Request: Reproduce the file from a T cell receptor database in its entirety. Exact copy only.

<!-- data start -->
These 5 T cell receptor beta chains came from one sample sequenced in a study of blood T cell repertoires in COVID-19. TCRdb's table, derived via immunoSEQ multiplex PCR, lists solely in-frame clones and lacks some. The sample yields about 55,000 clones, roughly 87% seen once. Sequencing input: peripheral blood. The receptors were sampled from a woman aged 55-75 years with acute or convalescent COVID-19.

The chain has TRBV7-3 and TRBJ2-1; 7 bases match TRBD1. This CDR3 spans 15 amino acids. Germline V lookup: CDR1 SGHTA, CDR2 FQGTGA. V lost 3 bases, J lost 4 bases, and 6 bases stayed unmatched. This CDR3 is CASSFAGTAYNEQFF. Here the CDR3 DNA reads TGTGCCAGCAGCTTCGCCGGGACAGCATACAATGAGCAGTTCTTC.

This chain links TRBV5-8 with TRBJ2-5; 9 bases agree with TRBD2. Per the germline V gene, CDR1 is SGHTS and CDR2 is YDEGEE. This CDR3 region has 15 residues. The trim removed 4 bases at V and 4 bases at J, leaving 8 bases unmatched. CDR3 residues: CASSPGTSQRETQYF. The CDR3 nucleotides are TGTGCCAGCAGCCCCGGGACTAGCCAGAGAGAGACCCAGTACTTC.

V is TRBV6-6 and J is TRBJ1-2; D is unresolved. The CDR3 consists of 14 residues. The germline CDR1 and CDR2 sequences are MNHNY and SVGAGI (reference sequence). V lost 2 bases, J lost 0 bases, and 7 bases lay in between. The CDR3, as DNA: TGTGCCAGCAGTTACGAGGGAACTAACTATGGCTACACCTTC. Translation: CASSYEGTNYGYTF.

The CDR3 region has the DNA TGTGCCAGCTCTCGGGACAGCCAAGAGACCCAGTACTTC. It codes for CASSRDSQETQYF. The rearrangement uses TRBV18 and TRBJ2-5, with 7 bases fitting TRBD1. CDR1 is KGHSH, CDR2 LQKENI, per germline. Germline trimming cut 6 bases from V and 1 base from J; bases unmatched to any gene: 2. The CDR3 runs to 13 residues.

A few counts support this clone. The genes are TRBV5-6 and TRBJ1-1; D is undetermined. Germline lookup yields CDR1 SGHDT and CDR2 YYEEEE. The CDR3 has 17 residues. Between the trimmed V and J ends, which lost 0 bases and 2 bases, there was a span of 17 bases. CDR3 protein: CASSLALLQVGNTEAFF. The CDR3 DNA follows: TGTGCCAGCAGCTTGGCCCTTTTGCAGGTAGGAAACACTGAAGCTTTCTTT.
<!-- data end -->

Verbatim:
These 5 T cell receptor beta chains came from one sample sequenced in a study of blood T cell repertoires in COVID-19. TCRdb's table, derived via immunoSEQ multiplex PCR, lists solely in-frame clones and lacks some. The sample yields about 55,000 clones, roughly 87% seen once. Sequencing input: peripheral blood. The receptors were sampled from a woman aged 55-75 years with acute or convalescent COVID-19.

The chain has TRBV7-3 and TRBJ2-1; 7 bases match TRBD1. This CDR3 spans 15 amino acids. Germline V lookup: CDR1 SGHTA, CDR2 FQGTGA. V lost 3 bases, J lost 4 bases, and 6 bases stayed unmatched. This CDR3 is CASSFAGTAYNEQFF. Here the CDR3 DNA reads TGTGCCAGCAGCTTCGCCGGGACAGCATACAATGAGCAGTTCTTC.

This chain links TRBV5-8 with TRBJ2-5; 9 bases agree with TRBD2. Per the germline V gene, CDR1 is SGHTS and CDR2 is YDEGEE. This CDR3 region has 15 residues. The trim removed 4 bases at V and 4 bases at J, leaving 8 bases unmatched. CDR3 residues: CASSPGTSQRETQYF. The CDR3 nucleotides are TGTGCCAGCAGCCCCGGGACTAGCCAGAGAGAGACCCAGTACTTC.

V is TRBV6-6 and J is TRBJ1-2; D is unresolved. The CDR3 consists of 14 residues. The germline CDR1 and CDR2 sequences are MNHNY and SVGAGI (reference sequence). V lost 2 bases, J lost 0 bases, and 7 bases lay in between. The CDR3, as DNA: TGTGCCAGCAGTTACGAGGGAACTAACTATGGCTACACCTTC. Translation: CASSYEGTNYGYTF.

The CDR3 region has the DNA TGTGCCAGCTCTCGGGACAGCCAAGAGACCCAGTACTTC. It codes for CASSRDSQETQYF. The rearrangement uses TRBV18 and TRBJ2-5, with 7 bases fitting TRBD1. CDR1 is KGHSH, CDR2 LQKENI, per germline. Germline trimming cut 6 bases from V and 1 base from J; bases unmatched to any gene: 2. The CDR3 runs to 13 residues.

A few counts support this clone. The genes are TRBV5-6 and TRBJ1-1; D is undetermined. Germline lookup yields CDR1 SGHDT and CDR2 YYEEEE. The CDR3 has 17 residues. Between the trimmed V and J ends, which lost 0 bases and 2 bases, there was a span of 17 bases. CDR3 protein: CASSLALLQVGNTEAFF. The CDR3 DNA follows: TGTGCCAGCAGCTTGGCCCTTTTGCAGGTAGGAAACACTGAAGCTTTCTTT.